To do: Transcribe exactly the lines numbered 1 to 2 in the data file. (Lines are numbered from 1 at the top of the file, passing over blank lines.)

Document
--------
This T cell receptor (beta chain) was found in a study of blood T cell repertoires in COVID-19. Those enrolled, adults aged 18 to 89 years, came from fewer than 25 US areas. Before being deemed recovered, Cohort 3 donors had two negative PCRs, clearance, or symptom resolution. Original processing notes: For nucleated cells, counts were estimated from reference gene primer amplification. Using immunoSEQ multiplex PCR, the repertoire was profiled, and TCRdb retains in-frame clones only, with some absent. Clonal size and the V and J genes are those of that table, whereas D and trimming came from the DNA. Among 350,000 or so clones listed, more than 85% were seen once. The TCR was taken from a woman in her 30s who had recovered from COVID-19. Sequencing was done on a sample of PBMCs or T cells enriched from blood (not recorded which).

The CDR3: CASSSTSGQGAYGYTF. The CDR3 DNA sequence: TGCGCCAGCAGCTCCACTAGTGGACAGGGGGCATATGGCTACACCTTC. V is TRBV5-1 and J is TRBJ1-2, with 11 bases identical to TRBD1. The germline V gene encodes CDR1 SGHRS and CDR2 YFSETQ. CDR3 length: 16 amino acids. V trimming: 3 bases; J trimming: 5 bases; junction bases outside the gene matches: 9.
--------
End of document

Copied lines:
This T cell receptor (beta chain) was found in a study of blood T cell repertoires in COVID-19. Those enrolled, adults aged 18 to 89 years, came from fewer than 25 US areas. Before being deemed recovered, Cohort 3 donors had two negative PCRs, clearance, or symptom resolution. Original processing notes: For nucleated cells, counts were estimated from reference gene primer amplification. Using immunoSEQ multiplex PCR, the repertoire was profiled, and TCRdb retains in-frame clones only, with some absent. Clonal size and the V and J genes are those of that table, whereas D and trimming came from the DNA. Among 350,000 or so clones listed, more than 85% were seen once. The TCR was taken from a woman in her 30s who had recovered from COVID-19. Sequencing was done on a sample of PBMCs or T cells enriched from blood (not recorded which).

The CDR3: CASSSTSGQGAYGYTF. The CDR3 DNA sequence: TGCGCCAGCAGCTCCACTAGTGGACAGGGGGCATATGGCTACACCTTC. V is TRBV5-1 and J is TRBJ1-2, with 11 bases identical to TRBD1. The germline V gene encodes CDR1 SGHRS and CDR2 YFSETQ. CDR3 length: 16 amino acids. V trimming: 3 bases; J trimming: 5 bases; junction bases outside the gene matches: 9.